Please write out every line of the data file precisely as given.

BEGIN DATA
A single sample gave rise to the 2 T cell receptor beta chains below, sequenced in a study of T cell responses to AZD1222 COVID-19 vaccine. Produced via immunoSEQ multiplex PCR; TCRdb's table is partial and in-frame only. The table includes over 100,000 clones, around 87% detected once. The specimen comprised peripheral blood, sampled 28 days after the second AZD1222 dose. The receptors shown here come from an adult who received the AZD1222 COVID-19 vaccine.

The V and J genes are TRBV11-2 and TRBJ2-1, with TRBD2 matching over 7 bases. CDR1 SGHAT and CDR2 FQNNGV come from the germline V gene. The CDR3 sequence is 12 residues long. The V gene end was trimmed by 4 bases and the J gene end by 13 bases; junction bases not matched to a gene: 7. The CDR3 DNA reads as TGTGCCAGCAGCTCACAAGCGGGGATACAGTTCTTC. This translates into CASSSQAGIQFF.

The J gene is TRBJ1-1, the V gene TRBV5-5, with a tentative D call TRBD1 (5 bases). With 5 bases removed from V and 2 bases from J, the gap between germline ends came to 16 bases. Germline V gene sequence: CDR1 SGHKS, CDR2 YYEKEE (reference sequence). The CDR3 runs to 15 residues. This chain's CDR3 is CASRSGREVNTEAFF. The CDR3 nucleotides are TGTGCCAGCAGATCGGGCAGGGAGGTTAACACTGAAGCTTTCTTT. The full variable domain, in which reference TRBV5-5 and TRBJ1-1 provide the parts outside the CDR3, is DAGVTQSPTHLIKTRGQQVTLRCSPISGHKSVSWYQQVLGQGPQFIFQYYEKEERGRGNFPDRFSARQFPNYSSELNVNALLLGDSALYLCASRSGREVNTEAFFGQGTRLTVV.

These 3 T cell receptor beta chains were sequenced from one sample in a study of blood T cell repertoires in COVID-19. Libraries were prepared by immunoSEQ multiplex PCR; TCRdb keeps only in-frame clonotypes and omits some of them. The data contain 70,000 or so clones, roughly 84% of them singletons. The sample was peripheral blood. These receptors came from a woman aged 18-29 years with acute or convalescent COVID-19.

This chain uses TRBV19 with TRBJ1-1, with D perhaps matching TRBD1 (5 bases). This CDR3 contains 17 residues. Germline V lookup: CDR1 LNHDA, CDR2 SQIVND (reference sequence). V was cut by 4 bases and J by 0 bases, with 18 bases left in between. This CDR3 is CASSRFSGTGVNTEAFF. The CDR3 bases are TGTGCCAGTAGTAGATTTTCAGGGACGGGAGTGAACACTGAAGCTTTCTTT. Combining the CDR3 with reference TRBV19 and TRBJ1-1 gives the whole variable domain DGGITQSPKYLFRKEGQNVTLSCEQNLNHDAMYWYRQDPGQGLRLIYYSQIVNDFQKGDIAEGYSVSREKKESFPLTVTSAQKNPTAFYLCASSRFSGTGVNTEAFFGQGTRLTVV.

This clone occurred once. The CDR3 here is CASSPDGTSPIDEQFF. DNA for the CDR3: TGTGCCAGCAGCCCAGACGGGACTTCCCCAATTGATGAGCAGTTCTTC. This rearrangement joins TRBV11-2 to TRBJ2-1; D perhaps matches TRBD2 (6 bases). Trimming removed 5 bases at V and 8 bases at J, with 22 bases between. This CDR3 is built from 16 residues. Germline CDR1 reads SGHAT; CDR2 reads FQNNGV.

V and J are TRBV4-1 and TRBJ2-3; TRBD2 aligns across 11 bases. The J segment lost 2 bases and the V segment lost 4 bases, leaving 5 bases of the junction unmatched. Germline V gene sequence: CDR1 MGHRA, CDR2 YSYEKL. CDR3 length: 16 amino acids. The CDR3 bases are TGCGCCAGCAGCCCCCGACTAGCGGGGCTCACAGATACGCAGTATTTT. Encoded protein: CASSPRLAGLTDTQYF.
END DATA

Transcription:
A single sample gave rise to the 2 T cell receptor beta chains below, sequenced in a study of T cell responses to AZD1222 COVID-19 vaccine. Produced via immunoSEQ multiplex PCR; TCRdb's table is partial and in-frame only. The table includes over 100,000 clones, around 87% detected once. The specimen comprised peripheral blood, sampled 28 days after the second AZD1222 dose. The receptors shown here come from an adult who received the AZD1222 COVID-19 vaccine.

The V and J genes are TRBV11-2 and TRBJ2-1, with TRBD2 matching over 7 bases. CDR1 SGHAT and CDR2 FQNNGV come from the germline V gene. The CDR3 sequence is 12 residues long. The V gene end was trimmed by 4 bases and the J gene end by 13 bases; junction bases not matched to a gene: 7. The CDR3 DNA reads as TGTGCCAGCAGCTCACAAGCGGGGATACAGTTCTTC. This translates into CASSSQAGIQFF.

The J gene is TRBJ1-1, the V gene TRBV5-5, with a tentative D call TRBD1 (5 bases). With 5 bases removed from V and 2 bases from J, the gap between germline ends came to 16 bases. Germline V gene sequence: CDR1 SGHKS, CDR2 YYEKEE (reference sequence). The CDR3 runs to 15 residues. This chain's CDR3 is CASRSGREVNTEAFF. The CDR3 nucleotides are TGTGCCAGCAGATCGGGCAGGGAGGTTAACACTGAAGCTTTCTTT. The full variable domain, in which reference TRBV5-5 and TRBJ1-1 provide the parts outside the CDR3, is DAGVTQSPTHLIKTRGQQVTLRCSPISGHKSVSWYQQVLGQGPQFIFQYYEKEERGRGNFPDRFSARQFPNYSSELNVNALLLGDSALYLCASRSGREVNTEAFFGQGTRLTVV.

These 3 T cell receptor beta chains were sequenced from one sample in a study of blood T cell repertoires in COVID-19. Libraries were prepared by immunoSEQ multiplex PCR; TCRdb keeps only in-frame clonotypes and omits some of them. The data contain 70,000 or so clones, roughly 84% of them singletons. The sample was peripheral blood. These receptors came from a woman aged 18-29 years with acute or convalescent COVID-19.

This chain uses TRBV19 with TRBJ1-1, with D perhaps matching TRBD1 (5 bases). This CDR3 contains 17 residues. Germline V lookup: CDR1 LNHDA, CDR2 SQIVND (reference sequence). V was cut by 4 bases and J by 0 bases, with 18 bases left in between. This CDR3 is CASSRFSGTGVNTEAFF. The CDR3 bases are TGTGCCAGTAGTAGATTTTCAGGGACGGGAGTGAACACTGAAGCTTTCTTT. Combining the CDR3 with reference TRBV19 and TRBJ1-1 gives the whole variable domain DGGITQSPKYLFRKEGQNVTLSCEQNLNHDAMYWYRQDPGQGLRLIYYSQIVNDFQKGDIAEGYSVSREKKESFPLTVTSAQKNPTAFYLCASSRFSGTGVNTEAFFGQGTRLTVV.

This clone occurred once. The CDR3 here is CASSPDGTSPIDEQFF. DNA for the CDR3: TGTGCCAGCAGCCCAGACGGGACTTCCCCAATTGATGAGCAGTTCTTC. This rearrangement joins TRBV11-2 to TRBJ2-1; D perhaps matches TRBD2 (6 bases). Trimming removed 5 bases at V and 8 bases at J, with 22 bases between. This CDR3 is built from 16 residues. Germline CDR1 reads SGHAT; CDR2 reads FQNNGV.

V and J are TRBV4-1 and TRBJ2-3; TRBD2 aligns across 11 bases. The J segment lost 2 bases and the V segment lost 4 bases, leaving 5 bases of the junction unmatched. Germline V gene sequence: CDR1 MGHRA, CDR2 YSYEKL. CDR3 length: 16 amino acids. The CDR3 bases are TGCGCCAGCAGCCCCCGACTAGCGGGGCTCACAGATACGCAGTATTTT. Encoded protein: CASSPRLAGLTDTQYF.